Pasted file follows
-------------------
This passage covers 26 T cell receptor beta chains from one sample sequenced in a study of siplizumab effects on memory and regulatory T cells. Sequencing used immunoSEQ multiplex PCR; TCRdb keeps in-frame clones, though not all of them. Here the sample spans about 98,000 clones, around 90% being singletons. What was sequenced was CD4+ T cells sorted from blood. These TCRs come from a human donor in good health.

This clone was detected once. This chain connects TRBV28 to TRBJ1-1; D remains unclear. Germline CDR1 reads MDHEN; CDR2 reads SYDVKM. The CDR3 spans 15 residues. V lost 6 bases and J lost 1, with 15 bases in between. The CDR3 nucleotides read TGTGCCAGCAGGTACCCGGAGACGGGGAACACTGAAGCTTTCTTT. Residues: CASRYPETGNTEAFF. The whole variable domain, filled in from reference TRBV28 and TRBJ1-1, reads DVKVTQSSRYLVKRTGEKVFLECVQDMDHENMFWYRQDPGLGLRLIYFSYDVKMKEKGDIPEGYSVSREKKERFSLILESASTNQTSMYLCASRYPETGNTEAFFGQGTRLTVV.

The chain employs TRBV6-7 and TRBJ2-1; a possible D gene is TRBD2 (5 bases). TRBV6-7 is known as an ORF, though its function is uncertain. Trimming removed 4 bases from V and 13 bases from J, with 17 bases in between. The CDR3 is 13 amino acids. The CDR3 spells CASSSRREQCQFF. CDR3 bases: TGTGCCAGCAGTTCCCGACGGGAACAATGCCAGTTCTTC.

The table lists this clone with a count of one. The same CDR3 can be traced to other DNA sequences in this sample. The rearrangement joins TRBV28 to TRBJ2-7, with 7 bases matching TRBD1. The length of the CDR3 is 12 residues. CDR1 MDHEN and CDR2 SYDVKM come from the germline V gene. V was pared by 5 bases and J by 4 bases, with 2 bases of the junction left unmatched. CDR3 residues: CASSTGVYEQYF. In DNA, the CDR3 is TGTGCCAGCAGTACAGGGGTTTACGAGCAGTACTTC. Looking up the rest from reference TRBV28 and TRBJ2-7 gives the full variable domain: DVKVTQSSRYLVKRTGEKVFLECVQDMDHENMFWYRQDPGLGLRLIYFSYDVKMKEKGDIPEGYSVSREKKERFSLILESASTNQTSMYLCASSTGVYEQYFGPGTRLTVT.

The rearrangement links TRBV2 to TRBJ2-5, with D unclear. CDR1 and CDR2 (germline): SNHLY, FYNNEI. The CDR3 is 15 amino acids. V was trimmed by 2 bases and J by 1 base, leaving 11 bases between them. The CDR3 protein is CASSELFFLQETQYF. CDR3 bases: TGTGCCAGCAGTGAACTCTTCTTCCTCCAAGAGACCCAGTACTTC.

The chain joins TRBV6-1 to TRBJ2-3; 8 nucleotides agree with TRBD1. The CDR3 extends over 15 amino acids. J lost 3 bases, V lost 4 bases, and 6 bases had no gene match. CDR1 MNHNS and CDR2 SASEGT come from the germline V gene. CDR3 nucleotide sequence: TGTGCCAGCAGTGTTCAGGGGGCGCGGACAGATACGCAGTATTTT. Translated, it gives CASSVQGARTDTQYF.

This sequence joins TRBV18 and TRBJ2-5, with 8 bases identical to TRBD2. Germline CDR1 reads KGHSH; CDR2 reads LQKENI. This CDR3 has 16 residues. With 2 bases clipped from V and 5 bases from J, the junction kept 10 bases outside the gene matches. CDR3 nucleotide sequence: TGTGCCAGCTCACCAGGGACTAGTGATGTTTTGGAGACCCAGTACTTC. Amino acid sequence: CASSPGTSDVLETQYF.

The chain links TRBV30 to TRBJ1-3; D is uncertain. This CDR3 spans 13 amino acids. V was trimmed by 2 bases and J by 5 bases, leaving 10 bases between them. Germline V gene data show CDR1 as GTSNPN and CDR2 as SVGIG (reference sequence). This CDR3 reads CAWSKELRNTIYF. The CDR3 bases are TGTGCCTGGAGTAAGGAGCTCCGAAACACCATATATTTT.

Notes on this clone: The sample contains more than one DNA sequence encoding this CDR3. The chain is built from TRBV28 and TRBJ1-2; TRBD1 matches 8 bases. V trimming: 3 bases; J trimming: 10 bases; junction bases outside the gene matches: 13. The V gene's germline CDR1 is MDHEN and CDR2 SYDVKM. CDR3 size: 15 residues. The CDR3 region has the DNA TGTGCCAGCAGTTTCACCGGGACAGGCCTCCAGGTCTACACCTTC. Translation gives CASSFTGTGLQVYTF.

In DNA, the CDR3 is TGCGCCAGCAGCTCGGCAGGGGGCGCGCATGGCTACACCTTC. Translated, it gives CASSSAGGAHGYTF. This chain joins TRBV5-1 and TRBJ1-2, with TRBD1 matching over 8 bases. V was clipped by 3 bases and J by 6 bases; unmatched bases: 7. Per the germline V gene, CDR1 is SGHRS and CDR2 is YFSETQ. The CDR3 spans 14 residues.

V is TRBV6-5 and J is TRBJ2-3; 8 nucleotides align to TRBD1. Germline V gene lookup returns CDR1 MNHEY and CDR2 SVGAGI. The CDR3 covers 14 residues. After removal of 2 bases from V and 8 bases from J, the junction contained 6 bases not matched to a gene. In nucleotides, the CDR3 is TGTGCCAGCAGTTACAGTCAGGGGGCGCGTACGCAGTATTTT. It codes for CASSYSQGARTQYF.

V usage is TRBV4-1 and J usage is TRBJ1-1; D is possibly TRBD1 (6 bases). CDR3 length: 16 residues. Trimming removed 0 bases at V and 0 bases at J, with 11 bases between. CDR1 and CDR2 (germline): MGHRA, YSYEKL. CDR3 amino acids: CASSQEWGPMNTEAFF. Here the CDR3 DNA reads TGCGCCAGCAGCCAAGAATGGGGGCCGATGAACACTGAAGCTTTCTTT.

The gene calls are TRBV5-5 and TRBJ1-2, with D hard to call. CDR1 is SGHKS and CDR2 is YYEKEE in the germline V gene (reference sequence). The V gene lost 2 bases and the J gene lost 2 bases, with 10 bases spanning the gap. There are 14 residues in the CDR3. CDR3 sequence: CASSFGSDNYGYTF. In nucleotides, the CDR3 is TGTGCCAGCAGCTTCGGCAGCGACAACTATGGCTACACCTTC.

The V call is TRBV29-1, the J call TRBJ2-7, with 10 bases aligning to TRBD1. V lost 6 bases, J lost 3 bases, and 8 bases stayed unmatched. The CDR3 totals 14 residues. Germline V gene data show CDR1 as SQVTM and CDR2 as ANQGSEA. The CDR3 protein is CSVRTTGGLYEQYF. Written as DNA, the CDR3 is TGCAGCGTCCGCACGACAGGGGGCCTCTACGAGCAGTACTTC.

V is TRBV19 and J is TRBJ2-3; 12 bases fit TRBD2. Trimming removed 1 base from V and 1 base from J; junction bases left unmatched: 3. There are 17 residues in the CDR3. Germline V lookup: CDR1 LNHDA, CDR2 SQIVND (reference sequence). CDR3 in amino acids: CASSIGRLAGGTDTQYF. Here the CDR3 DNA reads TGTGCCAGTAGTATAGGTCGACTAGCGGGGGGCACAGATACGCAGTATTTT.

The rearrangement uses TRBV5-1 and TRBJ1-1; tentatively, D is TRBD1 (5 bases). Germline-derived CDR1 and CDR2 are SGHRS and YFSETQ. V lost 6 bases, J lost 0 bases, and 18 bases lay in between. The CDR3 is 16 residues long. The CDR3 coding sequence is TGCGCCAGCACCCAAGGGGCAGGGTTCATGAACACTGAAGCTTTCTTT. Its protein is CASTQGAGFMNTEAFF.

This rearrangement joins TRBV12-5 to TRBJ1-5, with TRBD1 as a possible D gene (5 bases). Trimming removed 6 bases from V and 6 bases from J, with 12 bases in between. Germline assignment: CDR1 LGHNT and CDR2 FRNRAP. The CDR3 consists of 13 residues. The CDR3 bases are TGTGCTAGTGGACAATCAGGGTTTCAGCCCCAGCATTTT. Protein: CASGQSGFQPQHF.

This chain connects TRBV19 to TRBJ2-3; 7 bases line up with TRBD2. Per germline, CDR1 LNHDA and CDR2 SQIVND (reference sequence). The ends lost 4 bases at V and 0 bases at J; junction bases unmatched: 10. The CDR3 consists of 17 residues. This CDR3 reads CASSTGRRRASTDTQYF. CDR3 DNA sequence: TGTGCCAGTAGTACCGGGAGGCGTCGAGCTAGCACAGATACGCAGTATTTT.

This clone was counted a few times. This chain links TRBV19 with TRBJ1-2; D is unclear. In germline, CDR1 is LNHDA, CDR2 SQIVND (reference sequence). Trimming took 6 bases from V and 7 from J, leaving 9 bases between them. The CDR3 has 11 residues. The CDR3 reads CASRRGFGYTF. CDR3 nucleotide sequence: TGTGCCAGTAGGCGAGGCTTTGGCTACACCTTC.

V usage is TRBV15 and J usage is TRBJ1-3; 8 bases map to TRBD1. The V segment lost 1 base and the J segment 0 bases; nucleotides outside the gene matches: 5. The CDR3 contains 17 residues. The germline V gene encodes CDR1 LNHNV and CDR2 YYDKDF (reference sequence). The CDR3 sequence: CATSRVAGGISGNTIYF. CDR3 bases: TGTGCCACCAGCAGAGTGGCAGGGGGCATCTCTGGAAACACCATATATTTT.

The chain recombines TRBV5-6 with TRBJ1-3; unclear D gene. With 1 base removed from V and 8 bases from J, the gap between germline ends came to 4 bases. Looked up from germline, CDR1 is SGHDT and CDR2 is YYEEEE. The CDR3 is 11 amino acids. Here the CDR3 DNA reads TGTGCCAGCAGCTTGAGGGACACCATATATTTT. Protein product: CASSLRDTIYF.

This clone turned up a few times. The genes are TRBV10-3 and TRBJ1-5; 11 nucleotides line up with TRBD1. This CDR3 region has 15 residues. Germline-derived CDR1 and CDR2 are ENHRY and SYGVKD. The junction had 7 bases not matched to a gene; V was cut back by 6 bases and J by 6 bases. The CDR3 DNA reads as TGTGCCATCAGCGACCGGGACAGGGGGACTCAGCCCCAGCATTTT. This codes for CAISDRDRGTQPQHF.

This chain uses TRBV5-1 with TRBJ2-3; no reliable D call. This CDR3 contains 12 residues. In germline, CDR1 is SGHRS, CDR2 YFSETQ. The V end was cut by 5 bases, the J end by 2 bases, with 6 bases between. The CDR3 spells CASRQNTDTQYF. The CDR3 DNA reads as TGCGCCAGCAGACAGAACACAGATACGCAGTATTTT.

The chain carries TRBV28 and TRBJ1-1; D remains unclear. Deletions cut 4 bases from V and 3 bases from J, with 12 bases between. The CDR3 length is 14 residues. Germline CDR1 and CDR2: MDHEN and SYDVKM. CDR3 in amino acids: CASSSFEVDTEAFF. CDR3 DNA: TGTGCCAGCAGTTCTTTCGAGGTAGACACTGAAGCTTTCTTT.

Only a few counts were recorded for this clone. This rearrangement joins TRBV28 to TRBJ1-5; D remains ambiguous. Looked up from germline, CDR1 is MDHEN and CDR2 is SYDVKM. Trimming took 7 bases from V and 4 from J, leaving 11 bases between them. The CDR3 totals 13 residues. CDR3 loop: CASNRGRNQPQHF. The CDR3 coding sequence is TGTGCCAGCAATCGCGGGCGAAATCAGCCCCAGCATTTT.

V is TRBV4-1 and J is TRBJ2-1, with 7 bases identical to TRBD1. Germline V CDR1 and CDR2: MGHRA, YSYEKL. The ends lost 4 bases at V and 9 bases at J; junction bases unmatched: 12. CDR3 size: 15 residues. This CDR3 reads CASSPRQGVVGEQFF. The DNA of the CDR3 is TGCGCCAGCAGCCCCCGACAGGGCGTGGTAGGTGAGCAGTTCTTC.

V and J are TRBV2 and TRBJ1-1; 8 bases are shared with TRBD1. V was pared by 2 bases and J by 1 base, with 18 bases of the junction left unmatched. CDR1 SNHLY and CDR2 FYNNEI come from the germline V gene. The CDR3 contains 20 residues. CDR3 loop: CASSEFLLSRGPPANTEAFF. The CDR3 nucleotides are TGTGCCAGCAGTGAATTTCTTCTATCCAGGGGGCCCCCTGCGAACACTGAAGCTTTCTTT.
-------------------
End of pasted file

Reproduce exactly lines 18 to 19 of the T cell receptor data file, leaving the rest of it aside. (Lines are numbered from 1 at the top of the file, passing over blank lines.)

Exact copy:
This chain connects TRBV19 to TRBJ2-3; 7 bases line up with TRBD2. Per germline, CDR1 LNHDA and CDR2 SQIVND (reference sequence). The ends lost 4 bases at V and 0 bases at J; junction bases unmatched: 10. The CDR3 consists of 17 residues. This CDR3 reads CASSTGRRRASTDTQYF. CDR3 DNA sequence: TGTGCCAGTAGTACCGGGAGGCGTCGAGCTAGCACAGATACGCAGTATTTT.

This clone was counted a few times. This chain links TRBV19 with TRBJ1-2; D is unclear. In germline, CDR1 is LNHDA, CDR2 SQIVND (reference sequence). Trimming took 6 bases from V and 7 from J, leaving 9 bases between them. The CDR3 has 11 residues. The CDR3 reads CASRRGFGYTF. CDR3 nucleotide sequence: TGTGCCAGTAGGCGAGGCTTTGGCTACACCTTC.